Fin24

Finance ministry warns of scams

2012-08-12 12:19

Johannesburg - Fake letters and e-mails appearing to be from government are being used to con South Africans, the finance ministry said on Saturday.

Spokesperson for the ministry Jabulani Sikhakhane said the documents contained logos of the Financial Intelligence Centre (FIC).

There had been around 419 of these scams thus far.

"Minister of finance [Pravin Gordhan] has condemned the use of his name and that of the FIC in an attempt to con South Africans to part with their hard-earned money. He urges South Africans to report all suspected scams at the nearest police station," said Sikhakhane.

He said people should know that the FIC never required payment for its services and did not pay out funds.

"South Africans who are forever looking for opportunities for making easy money become easy prey for scams. There is no easy walk to wealth," said Sikhakhane.

The fake email documents usually requested that a person provide their bank account information, credit card numbers, driver's licence number, passport number, information about members and other personal information.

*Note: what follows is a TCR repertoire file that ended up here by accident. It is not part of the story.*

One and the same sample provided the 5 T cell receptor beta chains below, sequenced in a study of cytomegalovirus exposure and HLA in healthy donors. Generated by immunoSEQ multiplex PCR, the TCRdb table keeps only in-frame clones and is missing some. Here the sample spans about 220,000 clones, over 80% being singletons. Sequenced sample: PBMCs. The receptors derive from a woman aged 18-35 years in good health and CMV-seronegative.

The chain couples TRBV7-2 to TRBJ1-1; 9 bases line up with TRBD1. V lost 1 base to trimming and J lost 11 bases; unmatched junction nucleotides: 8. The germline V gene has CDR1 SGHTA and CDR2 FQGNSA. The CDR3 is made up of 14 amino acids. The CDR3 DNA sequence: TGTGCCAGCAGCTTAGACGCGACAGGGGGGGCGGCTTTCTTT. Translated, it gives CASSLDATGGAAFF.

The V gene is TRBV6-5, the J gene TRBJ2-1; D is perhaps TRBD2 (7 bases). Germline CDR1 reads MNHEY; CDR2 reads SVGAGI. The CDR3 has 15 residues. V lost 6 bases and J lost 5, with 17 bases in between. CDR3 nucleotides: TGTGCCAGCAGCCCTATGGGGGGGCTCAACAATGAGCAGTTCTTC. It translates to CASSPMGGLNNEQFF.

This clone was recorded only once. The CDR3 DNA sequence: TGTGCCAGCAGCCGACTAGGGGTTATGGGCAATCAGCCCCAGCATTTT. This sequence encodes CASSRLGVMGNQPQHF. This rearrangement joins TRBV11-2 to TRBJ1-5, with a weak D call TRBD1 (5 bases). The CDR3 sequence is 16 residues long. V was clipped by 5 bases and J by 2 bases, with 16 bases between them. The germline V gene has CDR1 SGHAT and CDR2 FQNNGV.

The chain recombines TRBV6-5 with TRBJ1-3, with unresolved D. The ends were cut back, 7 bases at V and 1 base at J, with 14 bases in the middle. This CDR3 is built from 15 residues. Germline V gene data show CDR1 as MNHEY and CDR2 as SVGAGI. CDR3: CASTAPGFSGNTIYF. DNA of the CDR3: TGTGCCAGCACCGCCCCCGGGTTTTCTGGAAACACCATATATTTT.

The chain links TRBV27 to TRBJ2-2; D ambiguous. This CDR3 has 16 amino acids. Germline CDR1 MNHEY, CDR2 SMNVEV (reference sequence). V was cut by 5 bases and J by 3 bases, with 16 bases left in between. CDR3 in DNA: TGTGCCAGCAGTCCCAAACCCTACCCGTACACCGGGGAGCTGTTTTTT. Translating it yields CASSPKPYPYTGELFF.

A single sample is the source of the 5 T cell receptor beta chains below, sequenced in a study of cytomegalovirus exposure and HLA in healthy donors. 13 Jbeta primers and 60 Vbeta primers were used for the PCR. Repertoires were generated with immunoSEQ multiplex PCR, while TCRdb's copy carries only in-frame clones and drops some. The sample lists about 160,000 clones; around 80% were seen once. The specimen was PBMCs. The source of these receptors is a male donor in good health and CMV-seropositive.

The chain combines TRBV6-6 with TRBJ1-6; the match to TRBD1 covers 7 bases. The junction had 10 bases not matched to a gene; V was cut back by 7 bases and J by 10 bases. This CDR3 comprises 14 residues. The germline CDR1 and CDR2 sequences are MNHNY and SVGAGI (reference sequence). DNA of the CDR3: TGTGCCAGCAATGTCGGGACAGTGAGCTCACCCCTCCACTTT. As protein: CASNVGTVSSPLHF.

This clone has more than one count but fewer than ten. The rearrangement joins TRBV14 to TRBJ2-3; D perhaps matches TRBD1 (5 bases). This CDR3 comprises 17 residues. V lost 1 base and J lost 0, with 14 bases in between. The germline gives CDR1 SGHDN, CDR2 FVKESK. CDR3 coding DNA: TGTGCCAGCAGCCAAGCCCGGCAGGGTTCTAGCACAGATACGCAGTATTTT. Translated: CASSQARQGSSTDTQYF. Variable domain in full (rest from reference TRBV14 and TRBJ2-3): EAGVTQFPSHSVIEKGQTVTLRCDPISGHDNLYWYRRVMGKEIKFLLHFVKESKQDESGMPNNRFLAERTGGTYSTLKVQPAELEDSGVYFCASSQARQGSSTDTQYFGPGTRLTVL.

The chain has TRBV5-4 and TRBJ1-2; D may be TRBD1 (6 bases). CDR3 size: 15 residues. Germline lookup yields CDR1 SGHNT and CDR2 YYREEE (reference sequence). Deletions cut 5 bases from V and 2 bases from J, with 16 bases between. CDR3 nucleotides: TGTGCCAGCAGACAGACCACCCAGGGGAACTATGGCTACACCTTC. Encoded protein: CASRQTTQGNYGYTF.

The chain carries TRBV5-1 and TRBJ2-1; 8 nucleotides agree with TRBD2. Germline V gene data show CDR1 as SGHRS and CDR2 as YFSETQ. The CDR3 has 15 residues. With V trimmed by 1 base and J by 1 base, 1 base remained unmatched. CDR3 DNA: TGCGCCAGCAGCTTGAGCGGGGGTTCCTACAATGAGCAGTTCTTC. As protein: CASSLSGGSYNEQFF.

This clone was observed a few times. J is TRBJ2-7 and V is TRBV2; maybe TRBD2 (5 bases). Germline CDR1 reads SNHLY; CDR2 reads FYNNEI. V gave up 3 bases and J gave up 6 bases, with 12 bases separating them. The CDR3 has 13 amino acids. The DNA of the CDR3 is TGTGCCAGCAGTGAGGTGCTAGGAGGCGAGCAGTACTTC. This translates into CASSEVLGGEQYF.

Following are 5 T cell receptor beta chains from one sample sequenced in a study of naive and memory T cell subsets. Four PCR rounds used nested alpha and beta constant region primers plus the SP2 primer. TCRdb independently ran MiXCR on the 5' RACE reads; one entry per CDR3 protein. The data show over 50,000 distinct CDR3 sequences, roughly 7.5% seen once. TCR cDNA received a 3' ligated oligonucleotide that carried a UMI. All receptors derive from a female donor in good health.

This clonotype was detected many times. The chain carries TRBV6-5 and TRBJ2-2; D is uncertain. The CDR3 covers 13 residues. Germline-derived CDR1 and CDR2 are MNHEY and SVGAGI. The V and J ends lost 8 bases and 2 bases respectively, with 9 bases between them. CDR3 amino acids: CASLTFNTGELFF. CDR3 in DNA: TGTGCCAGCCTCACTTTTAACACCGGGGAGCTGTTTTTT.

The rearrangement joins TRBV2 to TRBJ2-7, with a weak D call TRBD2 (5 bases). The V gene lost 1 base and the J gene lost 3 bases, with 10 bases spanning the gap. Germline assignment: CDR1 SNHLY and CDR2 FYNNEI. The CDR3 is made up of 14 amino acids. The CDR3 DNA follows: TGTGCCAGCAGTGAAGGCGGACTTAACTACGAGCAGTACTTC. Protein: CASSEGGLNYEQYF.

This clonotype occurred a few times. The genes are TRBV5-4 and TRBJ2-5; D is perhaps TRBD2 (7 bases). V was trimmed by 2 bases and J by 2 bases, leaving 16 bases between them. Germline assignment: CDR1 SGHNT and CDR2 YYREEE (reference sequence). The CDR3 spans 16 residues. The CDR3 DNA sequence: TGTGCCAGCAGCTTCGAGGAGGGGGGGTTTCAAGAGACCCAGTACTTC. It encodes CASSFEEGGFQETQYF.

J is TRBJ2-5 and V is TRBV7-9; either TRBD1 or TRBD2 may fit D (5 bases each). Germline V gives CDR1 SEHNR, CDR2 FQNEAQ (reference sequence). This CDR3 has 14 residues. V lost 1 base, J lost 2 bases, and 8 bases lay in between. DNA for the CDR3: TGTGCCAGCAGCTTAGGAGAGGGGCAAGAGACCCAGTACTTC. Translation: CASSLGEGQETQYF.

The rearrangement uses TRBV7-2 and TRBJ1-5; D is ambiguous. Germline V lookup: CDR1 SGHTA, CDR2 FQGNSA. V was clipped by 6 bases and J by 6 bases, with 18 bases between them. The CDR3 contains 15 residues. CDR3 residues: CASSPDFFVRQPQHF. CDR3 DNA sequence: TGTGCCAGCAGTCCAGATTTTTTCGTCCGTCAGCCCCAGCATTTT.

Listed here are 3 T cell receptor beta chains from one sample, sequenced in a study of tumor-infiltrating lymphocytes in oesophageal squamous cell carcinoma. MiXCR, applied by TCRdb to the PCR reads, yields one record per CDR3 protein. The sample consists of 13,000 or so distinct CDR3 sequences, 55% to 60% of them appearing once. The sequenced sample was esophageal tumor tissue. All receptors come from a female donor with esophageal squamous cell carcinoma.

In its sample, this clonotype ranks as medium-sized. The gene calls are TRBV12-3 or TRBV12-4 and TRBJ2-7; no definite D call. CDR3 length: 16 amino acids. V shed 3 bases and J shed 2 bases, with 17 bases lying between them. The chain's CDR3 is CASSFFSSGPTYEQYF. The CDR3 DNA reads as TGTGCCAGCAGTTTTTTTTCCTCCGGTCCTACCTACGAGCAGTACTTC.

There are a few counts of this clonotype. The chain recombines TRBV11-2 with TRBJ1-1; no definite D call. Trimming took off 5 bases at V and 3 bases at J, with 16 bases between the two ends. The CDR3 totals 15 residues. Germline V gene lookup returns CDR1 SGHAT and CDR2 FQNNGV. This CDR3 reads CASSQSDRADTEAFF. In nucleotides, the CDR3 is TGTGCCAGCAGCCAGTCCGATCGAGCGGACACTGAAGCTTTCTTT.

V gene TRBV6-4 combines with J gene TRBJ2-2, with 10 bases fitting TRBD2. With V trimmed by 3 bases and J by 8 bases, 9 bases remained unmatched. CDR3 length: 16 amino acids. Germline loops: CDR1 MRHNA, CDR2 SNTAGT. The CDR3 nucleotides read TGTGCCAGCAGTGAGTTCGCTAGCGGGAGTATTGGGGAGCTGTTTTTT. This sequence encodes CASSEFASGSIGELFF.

Others attract their victims by saying they had won a prize in a competition they never entered for.

These emails may also be personally addressed to the email account user.

The bogus documents can be spotted through spelling errors, inaccurate logos and the prizes mentioned were usually exaggerated, said Sikhakhane.

* Follow Fin24 on Facebook, Twitter and Google+.

 

Comments
  • goyougoodthing - 2012-08-12 12:56

    Any letter from government would imply that work has been done, which is impossible. Therefore treat ALL emails from government as fake.

  • Mandy Casey - 2012-08-12 22:45

    Dumb blonde? Even I know that: "There had been around 419 of these scams thus far." 419 has become a generic term used for scams. 419 refers to the law in Nigeria under which scammers are prosecuted.

  • pages:
  • 1